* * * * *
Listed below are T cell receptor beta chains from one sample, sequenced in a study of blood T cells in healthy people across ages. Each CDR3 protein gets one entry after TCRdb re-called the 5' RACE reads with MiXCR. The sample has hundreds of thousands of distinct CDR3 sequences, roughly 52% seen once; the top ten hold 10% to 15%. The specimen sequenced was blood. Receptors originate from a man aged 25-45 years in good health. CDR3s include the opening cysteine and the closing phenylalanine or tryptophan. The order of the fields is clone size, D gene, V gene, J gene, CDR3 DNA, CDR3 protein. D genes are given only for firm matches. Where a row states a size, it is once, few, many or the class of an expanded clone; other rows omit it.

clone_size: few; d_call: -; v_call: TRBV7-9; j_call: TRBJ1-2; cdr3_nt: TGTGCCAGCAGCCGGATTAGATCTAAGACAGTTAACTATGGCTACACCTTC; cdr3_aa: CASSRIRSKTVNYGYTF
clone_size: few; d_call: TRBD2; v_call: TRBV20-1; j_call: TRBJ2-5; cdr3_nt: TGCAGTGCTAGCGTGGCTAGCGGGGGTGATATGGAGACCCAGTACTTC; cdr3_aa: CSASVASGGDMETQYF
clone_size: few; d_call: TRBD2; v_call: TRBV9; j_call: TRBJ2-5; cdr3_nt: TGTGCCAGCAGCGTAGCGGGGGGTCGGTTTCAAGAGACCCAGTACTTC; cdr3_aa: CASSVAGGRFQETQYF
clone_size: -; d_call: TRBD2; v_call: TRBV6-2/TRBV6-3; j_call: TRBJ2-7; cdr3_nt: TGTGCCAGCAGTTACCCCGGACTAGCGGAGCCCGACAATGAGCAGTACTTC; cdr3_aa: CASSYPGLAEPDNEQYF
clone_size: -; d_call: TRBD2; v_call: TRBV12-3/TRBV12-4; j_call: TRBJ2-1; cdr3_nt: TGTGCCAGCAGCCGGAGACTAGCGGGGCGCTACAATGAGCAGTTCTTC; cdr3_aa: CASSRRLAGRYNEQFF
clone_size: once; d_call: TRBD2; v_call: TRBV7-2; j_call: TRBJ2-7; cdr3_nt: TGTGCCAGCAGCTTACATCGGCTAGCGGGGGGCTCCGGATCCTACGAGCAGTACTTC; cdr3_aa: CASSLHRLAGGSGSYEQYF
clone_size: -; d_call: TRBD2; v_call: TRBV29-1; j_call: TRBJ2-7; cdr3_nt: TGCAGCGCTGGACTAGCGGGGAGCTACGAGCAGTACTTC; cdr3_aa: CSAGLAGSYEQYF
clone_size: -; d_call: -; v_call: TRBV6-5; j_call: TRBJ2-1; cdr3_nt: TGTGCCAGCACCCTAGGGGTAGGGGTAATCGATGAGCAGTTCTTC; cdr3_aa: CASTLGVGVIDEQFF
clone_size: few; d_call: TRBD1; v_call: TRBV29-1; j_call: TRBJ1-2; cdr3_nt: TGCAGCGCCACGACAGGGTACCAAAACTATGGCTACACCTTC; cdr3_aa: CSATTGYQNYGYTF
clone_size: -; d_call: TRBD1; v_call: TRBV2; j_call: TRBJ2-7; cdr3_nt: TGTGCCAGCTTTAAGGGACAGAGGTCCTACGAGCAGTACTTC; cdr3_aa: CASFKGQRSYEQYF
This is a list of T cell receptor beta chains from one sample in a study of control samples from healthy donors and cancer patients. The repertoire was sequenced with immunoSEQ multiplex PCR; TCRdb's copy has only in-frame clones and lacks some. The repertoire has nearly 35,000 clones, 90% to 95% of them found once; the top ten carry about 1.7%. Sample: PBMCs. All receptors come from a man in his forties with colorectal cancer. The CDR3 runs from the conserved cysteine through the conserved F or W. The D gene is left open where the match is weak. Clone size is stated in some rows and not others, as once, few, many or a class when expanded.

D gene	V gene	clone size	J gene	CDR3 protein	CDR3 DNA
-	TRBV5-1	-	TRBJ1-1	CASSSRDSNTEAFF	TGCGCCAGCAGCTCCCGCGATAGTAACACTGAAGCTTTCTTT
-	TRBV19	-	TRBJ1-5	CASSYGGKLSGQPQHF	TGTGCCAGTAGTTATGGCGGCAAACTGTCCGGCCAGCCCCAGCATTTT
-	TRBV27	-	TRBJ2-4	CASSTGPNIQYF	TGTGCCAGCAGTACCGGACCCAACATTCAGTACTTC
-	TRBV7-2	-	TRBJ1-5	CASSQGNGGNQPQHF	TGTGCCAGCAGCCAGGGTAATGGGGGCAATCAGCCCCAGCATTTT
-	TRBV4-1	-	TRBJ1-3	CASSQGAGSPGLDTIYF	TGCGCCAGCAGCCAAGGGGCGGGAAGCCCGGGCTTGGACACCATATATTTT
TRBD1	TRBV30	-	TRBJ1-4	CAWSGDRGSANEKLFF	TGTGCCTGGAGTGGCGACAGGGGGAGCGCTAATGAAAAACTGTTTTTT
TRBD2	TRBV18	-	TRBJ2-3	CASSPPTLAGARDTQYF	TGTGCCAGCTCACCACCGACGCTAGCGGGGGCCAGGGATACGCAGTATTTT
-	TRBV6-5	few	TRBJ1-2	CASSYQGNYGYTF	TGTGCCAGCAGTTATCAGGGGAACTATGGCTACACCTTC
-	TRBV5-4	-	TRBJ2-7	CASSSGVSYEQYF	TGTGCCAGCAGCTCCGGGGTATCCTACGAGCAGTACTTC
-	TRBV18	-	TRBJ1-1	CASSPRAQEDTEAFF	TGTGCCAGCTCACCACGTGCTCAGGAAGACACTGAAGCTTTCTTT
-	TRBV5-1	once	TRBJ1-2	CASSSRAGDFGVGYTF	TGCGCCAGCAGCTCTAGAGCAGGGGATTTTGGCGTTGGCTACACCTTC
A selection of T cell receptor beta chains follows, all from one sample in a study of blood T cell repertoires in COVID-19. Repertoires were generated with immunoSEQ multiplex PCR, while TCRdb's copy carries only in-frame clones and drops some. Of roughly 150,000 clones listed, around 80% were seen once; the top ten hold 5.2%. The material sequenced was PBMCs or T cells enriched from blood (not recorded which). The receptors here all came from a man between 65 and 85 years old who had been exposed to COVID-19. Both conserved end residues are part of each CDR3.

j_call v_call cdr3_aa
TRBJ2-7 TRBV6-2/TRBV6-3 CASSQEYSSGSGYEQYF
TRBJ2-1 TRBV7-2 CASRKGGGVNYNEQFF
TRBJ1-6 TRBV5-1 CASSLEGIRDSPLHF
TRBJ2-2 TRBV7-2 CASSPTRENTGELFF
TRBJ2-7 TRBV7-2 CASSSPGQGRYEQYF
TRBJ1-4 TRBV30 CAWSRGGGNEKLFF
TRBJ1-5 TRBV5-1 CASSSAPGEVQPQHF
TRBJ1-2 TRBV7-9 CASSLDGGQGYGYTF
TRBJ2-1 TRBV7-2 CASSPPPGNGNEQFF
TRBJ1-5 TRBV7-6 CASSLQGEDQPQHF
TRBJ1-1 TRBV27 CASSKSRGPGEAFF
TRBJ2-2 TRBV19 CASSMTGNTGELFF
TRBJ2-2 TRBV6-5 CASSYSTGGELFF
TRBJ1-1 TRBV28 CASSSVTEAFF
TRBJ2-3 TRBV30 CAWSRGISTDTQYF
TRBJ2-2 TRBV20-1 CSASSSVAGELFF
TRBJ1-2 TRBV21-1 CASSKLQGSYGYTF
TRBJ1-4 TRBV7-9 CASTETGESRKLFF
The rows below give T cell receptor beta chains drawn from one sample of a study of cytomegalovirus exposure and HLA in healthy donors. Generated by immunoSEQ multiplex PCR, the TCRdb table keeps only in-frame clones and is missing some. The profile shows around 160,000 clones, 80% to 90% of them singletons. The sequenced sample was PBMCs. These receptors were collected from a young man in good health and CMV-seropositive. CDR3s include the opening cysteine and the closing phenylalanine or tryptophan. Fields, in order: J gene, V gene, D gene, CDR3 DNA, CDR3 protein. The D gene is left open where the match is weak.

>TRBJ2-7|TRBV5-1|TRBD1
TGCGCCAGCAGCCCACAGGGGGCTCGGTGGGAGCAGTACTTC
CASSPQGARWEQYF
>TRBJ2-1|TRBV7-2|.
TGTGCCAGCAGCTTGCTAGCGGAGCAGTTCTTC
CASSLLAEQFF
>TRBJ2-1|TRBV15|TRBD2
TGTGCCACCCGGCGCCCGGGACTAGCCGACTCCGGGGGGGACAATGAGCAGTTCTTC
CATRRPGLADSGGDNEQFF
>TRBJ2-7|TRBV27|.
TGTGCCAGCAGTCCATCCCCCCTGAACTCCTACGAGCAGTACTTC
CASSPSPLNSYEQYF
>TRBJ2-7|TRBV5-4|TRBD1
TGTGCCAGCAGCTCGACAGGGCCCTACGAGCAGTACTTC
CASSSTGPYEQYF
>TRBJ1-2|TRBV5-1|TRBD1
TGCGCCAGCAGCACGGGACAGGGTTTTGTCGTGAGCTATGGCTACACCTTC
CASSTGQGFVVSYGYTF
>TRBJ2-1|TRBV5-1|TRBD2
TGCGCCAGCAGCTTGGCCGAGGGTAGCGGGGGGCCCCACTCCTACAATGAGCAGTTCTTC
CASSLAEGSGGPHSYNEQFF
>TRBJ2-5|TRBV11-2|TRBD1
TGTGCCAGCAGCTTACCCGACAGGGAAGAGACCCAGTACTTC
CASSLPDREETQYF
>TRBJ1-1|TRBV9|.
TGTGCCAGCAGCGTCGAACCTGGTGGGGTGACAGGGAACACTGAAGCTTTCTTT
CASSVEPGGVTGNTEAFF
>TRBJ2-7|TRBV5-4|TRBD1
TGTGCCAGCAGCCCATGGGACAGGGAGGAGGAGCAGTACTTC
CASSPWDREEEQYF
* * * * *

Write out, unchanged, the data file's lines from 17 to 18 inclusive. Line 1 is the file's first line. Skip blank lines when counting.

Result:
-	TRBV7-2	-	TRBJ1-5	CASSQGNGGNQPQHF	TGTGCCAGCAGCCAGGGTAATGGGGGCAATCAGCCCCAGCATTTT
-	TRBV4-1	-	TRBJ1-3	CASSQGAGSPGLDTIYF	TGCGCCAGCAGCCAAGGGGCGGGAAGCCCGGGCTTGGACACCATATATTTT